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Having fun doing science in the park

This month we celebrate the eighth anniversary of the Wednesday bird walks along the Olympic Discovery Trail in Railroad Bridge Park.

The walk leader is Bob Boekelheide, director of the Dungeness River Audubon Center and our local birding expert. I asked Bob about the history of the walk.



Dave Jackson: I have a favorite memory from early fall in my first year here. I heard a faint call from a varied thrush and pointed toward it.

No one else on the walk had heard it, and you were skeptical, as it was too early in the season for varied thrushes to have come down from the foothills.

A few minutes later, to my everlasting delight, the thrush flew directly over our heads from the direction I had pointed.



Bob Boekelheide: Extra eyes and ears can be quite helpful. Several of our regulars are excellent spotters. Margaret Levitan once spotted three white pelicans flying on the horizon, the only time on the walk we've ever seen that species. This summer, Ken Campbell spotted a screech owl almost perfectly camouflaged against a tree.

Even the birds themselves can help. Steller's jays made a fuss behind us one day and we retraced our steps to find a saw-whet owl sitting in the shadows close to the trail.



Dave: Do you have a favorite memory?

Bob: There have been so many, it's hard to single one out. A favorite experience repeats itself. I train my spotting scope on an attractive perched bird, like a tanager or waxwing, inviting everyone, even passersby, to look. It's quite satisfying to hear the oohs and aahs when people see a bird in a way that they have either never seen it before or only seen it in a picture.

Occasionally there's considerable action. Earlier this year, although a bit gory, we saw a merlin catch a junco, pluck it in a cloud of feathers, then have an early lunch.



Dave: We do more than just get cool looks at birds.

Bob: Absolutely. This is citizen science at work. Weekly I record each species seen or heard and how many we find. Later I enter that info into a database for later analysis. As good scientists, we strive to minimize variables, walking the same route at the same time of day (8:30 a.m. start) each week.



Dave: But the weather differs.

Bob: The walk never has been canceled, no matter what the weather. Bad weather reduces our counts, as birds seek cover and stay quiet. I try to adjust for anomalously low counts when analyzing the data for trends, by taking the monthly high count for each species rather than averaging weekly totals.



Dave: Any interesting trends?

Bob: Many. For example, bald eagle numbers are low in July and August, as many of them have gone north to feed where the salmon are more plentiful. Eagle numbers increase through the fall until they have all returned by December, coinciding with local runs of cohos.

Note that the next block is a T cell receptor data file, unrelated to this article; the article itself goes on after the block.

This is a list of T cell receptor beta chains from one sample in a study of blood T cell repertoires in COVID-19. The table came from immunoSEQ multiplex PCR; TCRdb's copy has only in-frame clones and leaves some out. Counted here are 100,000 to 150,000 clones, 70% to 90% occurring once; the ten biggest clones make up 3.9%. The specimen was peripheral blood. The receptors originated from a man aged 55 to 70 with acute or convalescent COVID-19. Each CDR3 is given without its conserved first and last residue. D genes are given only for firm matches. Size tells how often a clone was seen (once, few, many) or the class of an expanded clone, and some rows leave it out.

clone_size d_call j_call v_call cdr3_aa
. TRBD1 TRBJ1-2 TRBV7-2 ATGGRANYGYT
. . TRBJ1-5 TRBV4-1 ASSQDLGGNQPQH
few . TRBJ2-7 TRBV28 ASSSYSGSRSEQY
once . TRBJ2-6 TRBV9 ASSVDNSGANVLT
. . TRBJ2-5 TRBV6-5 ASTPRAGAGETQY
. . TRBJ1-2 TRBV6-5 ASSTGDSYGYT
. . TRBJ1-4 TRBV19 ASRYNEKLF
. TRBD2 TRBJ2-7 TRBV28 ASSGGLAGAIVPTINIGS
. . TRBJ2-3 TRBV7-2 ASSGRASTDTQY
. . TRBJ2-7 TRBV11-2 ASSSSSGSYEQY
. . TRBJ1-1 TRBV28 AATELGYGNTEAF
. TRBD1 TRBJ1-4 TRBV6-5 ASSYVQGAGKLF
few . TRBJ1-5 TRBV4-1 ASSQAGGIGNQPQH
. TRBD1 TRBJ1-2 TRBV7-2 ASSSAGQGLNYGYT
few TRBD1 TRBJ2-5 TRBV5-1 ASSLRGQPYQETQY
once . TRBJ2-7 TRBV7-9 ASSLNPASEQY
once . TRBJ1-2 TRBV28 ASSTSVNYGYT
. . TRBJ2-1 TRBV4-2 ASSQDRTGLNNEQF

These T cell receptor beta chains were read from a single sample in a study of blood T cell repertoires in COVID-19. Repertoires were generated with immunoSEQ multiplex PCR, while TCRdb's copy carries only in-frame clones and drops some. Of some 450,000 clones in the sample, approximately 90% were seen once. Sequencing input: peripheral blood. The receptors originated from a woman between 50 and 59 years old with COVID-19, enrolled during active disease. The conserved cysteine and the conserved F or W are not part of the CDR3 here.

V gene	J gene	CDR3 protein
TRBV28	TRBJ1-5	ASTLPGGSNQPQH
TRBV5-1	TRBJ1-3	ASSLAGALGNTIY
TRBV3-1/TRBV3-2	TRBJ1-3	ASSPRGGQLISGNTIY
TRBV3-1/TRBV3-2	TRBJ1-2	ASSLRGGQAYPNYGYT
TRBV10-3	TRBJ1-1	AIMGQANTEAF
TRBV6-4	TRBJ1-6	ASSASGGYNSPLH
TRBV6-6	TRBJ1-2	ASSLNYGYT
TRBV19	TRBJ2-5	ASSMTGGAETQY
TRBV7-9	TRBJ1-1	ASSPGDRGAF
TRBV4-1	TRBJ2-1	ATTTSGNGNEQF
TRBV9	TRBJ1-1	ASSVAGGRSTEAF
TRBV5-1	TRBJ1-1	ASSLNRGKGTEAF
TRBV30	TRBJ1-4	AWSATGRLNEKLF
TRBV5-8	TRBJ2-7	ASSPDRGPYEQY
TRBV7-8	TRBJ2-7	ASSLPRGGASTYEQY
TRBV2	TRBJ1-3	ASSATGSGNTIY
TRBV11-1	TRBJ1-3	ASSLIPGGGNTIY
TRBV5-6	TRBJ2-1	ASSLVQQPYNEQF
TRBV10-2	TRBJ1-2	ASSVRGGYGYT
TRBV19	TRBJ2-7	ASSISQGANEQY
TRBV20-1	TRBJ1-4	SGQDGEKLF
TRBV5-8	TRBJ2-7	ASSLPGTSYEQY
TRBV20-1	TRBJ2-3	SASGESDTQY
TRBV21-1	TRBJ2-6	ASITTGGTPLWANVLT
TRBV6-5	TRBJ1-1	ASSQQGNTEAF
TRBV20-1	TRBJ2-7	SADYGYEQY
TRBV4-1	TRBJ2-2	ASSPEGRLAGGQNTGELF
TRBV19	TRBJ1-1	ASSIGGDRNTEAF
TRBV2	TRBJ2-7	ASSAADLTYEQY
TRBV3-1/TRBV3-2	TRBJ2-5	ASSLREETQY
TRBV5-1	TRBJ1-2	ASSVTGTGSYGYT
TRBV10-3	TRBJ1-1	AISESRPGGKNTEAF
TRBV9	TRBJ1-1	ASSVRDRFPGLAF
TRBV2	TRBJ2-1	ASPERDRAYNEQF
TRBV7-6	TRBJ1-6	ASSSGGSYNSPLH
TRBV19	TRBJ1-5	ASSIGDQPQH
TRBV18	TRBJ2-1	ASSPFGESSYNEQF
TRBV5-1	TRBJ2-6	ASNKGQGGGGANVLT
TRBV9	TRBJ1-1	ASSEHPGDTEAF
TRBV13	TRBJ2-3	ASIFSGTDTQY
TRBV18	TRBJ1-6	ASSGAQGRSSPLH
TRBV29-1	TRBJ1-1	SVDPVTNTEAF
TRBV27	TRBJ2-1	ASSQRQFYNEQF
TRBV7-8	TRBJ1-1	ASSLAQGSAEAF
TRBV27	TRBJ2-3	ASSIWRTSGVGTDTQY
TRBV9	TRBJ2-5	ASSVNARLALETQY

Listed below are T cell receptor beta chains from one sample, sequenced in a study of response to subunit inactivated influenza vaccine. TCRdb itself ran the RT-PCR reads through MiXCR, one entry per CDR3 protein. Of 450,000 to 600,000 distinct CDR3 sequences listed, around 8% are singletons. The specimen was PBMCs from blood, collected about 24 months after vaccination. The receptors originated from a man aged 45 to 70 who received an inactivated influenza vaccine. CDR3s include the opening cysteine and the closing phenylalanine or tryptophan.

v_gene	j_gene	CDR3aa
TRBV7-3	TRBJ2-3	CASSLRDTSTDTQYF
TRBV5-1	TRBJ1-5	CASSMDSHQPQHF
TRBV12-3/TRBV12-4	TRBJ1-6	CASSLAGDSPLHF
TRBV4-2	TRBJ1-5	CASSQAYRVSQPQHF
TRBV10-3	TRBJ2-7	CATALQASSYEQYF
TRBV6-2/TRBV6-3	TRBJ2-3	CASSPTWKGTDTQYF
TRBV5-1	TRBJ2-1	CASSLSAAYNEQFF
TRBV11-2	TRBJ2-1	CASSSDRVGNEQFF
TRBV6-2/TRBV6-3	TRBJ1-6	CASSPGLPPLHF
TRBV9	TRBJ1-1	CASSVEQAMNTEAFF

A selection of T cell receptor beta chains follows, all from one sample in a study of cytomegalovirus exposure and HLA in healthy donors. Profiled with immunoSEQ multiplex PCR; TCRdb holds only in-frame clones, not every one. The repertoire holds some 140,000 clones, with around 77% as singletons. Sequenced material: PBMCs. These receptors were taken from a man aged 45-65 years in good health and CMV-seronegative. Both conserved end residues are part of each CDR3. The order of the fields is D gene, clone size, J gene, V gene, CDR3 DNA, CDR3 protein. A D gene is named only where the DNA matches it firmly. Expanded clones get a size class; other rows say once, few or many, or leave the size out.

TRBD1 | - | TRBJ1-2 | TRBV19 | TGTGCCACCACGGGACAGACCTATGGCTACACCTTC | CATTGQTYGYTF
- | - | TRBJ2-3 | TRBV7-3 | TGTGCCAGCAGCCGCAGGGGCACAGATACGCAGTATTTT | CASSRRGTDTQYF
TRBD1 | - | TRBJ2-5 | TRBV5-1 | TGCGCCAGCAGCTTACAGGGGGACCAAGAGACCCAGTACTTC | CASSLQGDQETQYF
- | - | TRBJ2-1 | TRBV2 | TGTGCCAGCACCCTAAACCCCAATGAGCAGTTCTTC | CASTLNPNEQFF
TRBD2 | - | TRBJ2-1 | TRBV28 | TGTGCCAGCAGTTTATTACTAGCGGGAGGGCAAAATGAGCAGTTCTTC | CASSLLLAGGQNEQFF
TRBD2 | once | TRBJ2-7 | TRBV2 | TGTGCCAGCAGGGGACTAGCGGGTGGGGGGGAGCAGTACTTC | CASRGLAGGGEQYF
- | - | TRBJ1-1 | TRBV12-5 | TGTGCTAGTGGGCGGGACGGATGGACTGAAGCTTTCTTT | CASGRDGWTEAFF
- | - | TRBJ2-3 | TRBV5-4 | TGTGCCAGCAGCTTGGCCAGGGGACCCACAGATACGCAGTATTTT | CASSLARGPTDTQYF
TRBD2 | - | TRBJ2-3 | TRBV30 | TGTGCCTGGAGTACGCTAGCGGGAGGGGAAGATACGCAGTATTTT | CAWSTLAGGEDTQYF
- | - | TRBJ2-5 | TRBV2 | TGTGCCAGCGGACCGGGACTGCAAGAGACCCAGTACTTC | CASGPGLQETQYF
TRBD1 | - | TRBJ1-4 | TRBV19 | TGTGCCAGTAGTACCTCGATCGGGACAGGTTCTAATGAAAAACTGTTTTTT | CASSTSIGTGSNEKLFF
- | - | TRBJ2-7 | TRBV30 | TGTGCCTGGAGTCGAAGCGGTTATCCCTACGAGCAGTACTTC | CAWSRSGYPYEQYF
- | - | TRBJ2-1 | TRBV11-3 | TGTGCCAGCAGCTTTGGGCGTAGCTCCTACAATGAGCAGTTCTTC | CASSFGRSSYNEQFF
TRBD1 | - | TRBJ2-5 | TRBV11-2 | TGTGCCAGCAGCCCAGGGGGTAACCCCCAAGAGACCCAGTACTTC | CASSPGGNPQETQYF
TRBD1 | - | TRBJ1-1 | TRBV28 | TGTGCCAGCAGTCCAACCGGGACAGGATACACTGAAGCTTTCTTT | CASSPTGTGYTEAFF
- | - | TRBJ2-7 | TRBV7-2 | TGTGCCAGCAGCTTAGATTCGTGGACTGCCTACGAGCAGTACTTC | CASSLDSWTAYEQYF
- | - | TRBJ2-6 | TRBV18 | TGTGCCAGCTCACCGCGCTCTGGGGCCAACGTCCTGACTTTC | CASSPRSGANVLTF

Song sparrow is the only species we've found on every walk. We've found another dozen species more than 90 percent of the time: robin, towhee, Steller's jay, house finch, house sparrow, crow, nuthatch, both chickadees, starling, junco and golden-crowned kinglet.



Dave: Those are all local residents, except robins, which are migratory.

Bob: Data on robins are fascinating. We get relatively high numbers in October through December, which we think are due to birds wintering here after breeding farther north. Robin numbers drop off in January, perhaps due to the weather.

Our peak numbers for the year are in February, when sizable flocks are fairly common. We think this surge is due to early returnees from the south that are eager to claim the best nesting territories. Robin numbers are low in the summer, even when berries are ripe along our walk. We don't yet understand where they go.



Dave: Any recent developments?

Bob: As of June this year, we never had seen or heard a Eurasian collared-dove on the walk. By August, they had moved into the neighborhood as they did in the Dungeness area three years ago. We now find them regularly, usually on telephone wires near Runnion Road.



Dave: Anyone is welcome to join us.

Bob: Yes. Aside from regulars and assorted local residents, we've had visitors from nearly all 50 states and several continents. Afterward they report having had a fun time. We have loaner binoculars in the River Center.

Amazingly this walk is still free. I encourage folks to check out the center after the walk. It has a lovely donation box.



Author Dave Jackson is series coordinator and Web master. Send comments to him at editor@olybird.org or 683-1355. Details of classes and trips are on Web site www.olybird.org.







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